D.C. Paves the Way for Green Stormwater Management

Washington D.C.'s Environmental Impact Bond, which the city's water utility issued in September, has the potential to change current perception that green infrastructure is a risky and untested approach to manage stormwater runoff. Earlier this month, the Conservation Finance Network broke down the EIB and what it can accomplish.

Read the whole story.


New York Leverages Nature to Solve Natural Problems

New proposed guidance from the New York State Department of Environmental Conservation emphasizes nature-based solutions to reduce erosion and flooding. The guidance follows concepts laid out in the Community Risk and Resiliency Act, legislation meant to accelerate adaptation to climate change signed by New York Governor Andrew Cuomo.  

Get the details.

Living Shoreline Permits are Official in US

The US Army Corps of Engineers broke new ground earlier this year when they recommended a new nationwide permit for "living shorelines," a nature-based solution that helps reduce erosion. The agency recently finalized the living shoreline permit, along with other revisions and renewals, and they’re scheduled to go into effect March 19, 2017.

Read a press release from the Corps.

Lawmakers Seek New Funding Streams to Secure Clean Water in New York

New York lawmakers recently unveiled the Clean Water Infrastructure Act of 2017 and plan to invest $2 billion in water projects statewide. Another piece of legislation making its way through the legislature would open up new funds for green infrastructure projects.

The East Hampton Star has more.


Farmers Work Better Together

Conservation project developers working in California's Lower Salinas Valley says farmers should pool their resources to strengthen the region's water quality and meet both federal and state water requirements. The environmental teamwork project, which is also expected to benefit birds and other species, received a Conservation Innovation Grant for over $1 million.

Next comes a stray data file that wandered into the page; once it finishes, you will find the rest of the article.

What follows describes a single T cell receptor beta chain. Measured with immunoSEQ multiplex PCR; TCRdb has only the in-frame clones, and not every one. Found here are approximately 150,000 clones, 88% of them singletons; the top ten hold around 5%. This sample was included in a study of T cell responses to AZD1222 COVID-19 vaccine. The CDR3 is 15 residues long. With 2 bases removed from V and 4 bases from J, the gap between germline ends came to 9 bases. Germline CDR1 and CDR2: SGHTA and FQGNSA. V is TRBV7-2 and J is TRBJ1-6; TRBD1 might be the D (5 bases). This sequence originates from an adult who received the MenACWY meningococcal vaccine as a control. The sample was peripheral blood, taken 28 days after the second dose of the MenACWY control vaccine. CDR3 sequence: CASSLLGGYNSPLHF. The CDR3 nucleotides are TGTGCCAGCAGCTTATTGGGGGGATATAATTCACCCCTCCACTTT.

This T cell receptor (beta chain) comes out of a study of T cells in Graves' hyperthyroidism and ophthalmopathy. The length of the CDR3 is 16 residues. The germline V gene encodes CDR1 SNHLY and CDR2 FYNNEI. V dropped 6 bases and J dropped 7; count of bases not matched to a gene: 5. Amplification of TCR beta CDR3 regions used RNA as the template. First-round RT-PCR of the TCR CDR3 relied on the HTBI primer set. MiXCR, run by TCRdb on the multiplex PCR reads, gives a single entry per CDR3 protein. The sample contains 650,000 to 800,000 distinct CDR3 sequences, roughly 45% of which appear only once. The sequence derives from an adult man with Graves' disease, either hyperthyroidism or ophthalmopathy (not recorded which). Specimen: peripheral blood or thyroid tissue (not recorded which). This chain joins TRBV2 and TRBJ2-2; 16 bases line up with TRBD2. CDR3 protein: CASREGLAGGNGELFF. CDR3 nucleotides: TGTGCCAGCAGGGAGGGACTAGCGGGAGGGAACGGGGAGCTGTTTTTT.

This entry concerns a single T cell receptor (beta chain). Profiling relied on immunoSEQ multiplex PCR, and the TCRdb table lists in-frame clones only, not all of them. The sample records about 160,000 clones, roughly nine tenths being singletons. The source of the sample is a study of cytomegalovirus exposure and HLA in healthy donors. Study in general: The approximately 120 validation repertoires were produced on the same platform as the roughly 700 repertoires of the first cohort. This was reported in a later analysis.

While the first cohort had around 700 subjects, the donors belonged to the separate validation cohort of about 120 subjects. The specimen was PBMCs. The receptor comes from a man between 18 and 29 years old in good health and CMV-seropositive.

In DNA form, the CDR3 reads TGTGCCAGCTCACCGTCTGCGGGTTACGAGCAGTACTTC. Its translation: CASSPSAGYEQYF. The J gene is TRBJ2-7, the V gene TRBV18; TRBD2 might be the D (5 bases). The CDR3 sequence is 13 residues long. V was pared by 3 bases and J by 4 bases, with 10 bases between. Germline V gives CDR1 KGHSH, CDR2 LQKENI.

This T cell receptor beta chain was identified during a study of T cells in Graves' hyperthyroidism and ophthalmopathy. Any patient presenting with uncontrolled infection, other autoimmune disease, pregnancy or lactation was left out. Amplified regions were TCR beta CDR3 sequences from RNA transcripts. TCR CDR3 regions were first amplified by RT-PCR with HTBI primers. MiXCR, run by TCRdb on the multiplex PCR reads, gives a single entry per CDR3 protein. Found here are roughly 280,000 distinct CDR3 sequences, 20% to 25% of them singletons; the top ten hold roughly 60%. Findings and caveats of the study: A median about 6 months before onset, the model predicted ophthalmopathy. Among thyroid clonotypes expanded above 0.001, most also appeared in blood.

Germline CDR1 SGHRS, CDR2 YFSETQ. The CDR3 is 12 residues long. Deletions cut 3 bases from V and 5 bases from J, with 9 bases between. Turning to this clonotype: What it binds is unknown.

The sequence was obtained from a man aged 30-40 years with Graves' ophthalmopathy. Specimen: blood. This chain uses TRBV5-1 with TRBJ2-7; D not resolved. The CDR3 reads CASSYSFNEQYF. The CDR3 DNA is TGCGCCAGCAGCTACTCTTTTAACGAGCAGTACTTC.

Keep reading at Conservation Finance Network.


Giving Nature the Credit it Deserves

New research from The Nature Conservancy finds that four out of five of the 4,000 largest cities could improve water quality with investments in nature that protect water at its source. These nature-based solutions include protecting existing forests, planting trees and shrubs on pastureland, which could also lead to additional revenue streams for landowners.

Keep reading at National Geographic.

Three Steps to Success

A global meta-study of 55 Payments for Ecosystem Services (PES) programs uncovered some clear program characteristics associated with success: geographic targeting and differentiated payments. “Targeting means you pre-screen who can take part in the scheme. Once you have decided that, you can offer to pay more for some features, making it more attractive for those special landowners or resource stewards to join,” explains co-author Sven Wunder, of the Center for International Forestry Research. The third ingredient? Penalties for non-compliance. â€œMany of the schemes we looked at in our study have never punished anybody,” Wunder says.

Monga Bay summarizes findings here.

Green Infrastructure for the Great Lakes 

Encourage Capital, Corvias and Environmental Consulting and Technology Inc. explored public-private partnerships to implement green stormwater infrastructure in the Great Lakes region in a new report. While policy at the state level impacts investor involvement, report authors say water utilities are at an advantage as they can generate a steady stream of revenue, which will help attract investors. 

Get the details.

Blueprint for Healthy Watersheds and Clean Water

The Nature Conservancy recently launched its Water Quality Blueprint tool which identifies prime areas for investments in clean water for Vermont's Lake Champlain. Natural infrastructure which is a win on multiple levels, TNC says: it stores carbon, cleans water, and protects wildlife.

VTDigger has more.



Ecosystem Marketplace is an initiative of Forest Trends, a tax-exempt corporation under Section 501(c)3. This newsletter and other dimensions of our market tracking programs are funded by a series of international development agencies, philanthropic foundations, and private sector organizations. For more information on donating to Ecosystem Marketplace, please contact info@ecosystemmarketplace.com.